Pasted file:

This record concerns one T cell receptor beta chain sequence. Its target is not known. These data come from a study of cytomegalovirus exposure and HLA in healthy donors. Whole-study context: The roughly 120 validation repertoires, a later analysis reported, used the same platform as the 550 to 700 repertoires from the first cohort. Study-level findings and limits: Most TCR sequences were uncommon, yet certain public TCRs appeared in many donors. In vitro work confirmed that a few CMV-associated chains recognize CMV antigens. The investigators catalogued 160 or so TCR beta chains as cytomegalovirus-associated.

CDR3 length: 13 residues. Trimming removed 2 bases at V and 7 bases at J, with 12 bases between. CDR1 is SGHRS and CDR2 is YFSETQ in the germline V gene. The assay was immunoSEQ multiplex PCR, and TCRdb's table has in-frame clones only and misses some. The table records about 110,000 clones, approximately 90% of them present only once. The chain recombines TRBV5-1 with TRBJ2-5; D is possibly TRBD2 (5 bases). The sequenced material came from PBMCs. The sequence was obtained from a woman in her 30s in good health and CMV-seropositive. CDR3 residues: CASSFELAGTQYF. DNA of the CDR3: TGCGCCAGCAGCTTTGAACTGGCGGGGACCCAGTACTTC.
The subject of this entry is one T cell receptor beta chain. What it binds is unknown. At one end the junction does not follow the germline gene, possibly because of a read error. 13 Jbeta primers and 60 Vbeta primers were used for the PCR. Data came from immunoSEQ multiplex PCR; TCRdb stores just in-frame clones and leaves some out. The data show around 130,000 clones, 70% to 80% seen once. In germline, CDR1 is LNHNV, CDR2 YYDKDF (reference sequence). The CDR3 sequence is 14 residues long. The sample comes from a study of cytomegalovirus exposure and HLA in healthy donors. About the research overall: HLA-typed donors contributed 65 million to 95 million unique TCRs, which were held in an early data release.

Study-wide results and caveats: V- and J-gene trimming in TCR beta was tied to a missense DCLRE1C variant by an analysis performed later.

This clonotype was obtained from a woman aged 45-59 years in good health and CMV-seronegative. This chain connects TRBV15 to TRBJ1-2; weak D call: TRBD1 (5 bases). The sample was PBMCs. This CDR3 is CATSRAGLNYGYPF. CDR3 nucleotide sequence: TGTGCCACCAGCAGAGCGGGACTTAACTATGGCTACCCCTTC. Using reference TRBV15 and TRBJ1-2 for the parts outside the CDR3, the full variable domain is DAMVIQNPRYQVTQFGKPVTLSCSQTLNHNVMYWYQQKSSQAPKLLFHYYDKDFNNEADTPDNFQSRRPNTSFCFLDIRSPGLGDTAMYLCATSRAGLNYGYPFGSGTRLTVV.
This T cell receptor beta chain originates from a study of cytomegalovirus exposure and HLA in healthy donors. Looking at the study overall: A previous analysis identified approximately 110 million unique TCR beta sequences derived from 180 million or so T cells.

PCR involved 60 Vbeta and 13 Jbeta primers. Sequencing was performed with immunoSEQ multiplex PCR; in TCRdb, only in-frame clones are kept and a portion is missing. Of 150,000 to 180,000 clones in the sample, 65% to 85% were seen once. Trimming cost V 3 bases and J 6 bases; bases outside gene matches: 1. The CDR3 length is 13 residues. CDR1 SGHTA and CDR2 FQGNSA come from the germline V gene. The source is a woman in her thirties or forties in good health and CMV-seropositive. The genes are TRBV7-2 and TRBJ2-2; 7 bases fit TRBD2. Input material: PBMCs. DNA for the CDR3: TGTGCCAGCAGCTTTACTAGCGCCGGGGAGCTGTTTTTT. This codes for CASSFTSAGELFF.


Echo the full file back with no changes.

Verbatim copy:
This record concerns one T cell receptor beta chain sequence. Its target is not known. These data come from a study of cytomegalovirus exposure and HLA in healthy donors. Whole-study context: The roughly 120 validation repertoires, a later analysis reported, used the same platform as the 550 to 700 repertoires from the first cohort. Study-level findings and limits: Most TCR sequences were uncommon, yet certain public TCRs appeared in many donors. In vitro work confirmed that a few CMV-associated chains recognize CMV antigens. The investigators catalogued 160 or so TCR beta chains as cytomegalovirus-associated.

CDR3 length: 13 residues. Trimming removed 2 bases at V and 7 bases at J, with 12 bases between. CDR1 is SGHRS and CDR2 is YFSETQ in the germline V gene. The assay was immunoSEQ multiplex PCR, and TCRdb's table has in-frame clones only and misses some. The table records about 110,000 clones, approximately 90% of them present only once. The chain recombines TRBV5-1 with TRBJ2-5; D is possibly TRBD2 (5 bases). The sequenced material came from PBMCs. The sequence was obtained from a woman in her 30s in good health and CMV-seropositive. CDR3 residues: CASSFELAGTQYF. DNA of the CDR3: TGCGCCAGCAGCTTTGAACTGGCGGGGACCCAGTACTTC.
The subject of this entry is one T cell receptor beta chain. What it binds is unknown. At one end the junction does not follow the germline gene, possibly because of a read error. 13 Jbeta primers and 60 Vbeta primers were used for the PCR. Data came from immunoSEQ multiplex PCR; TCRdb stores just in-frame clones and leaves some out. The data show around 130,000 clones, 70% to 80% seen once. In germline, CDR1 is LNHNV, CDR2 YYDKDF (reference sequence). The CDR3 sequence is 14 residues long. The sample comes from a study of cytomegalovirus exposure and HLA in healthy donors. About the research overall: HLA-typed donors contributed 65 million to 95 million unique TCRs, which were held in an early data release.

Study-wide results and caveats: V- and J-gene trimming in TCR beta was tied to a missense DCLRE1C variant by an analysis performed later.

This clonotype was obtained from a woman aged 45-59 years in good health and CMV-seronegative. This chain connects TRBV15 to TRBJ1-2; weak D call: TRBD1 (5 bases). The sample was PBMCs. This CDR3 is CATSRAGLNYGYPF. CDR3 nucleotide sequence: TGTGCCACCAGCAGAGCGGGACTTAACTATGGCTACCCCTTC. Using reference TRBV15 and TRBJ1-2 for the parts outside the CDR3, the full variable domain is DAMVIQNPRYQVTQFGKPVTLSCSQTLNHNVMYWYQQKSSQAPKLLFHYYDKDFNNEADTPDNFQSRRPNTSFCFLDIRSPGLGDTAMYLCATSRAGLNYGYPFGSGTRLTVV.
This T cell receptor beta chain originates from a study of cytomegalovirus exposure and HLA in healthy donors. Looking at the study overall: A previous analysis identified approximately 110 million unique TCR beta sequences derived from 180 million or so T cells.

PCR involved 60 Vbeta and 13 Jbeta primers. Sequencing was performed with immunoSEQ multiplex PCR; in TCRdb, only in-frame clones are kept and a portion is missing. Of 150,000 to 180,000 clones in the sample, 65% to 85% were seen once. Trimming cost V 3 bases and J 6 bases; bases outside gene matches: 1. The CDR3 length is 13 residues. CDR1 SGHTA and CDR2 FQGNSA come from the germline V gene. The source is a woman in her thirties or forties in good health and CMV-seropositive. The genes are TRBV7-2 and TRBJ2-2; 7 bases fit TRBD2. Input material: PBMCs. DNA for the CDR3: TGTGCCAGCAGCTTTACTAGCGCCGGGGAGCTGTTTTTT. This codes for CASSFTSAGELFF.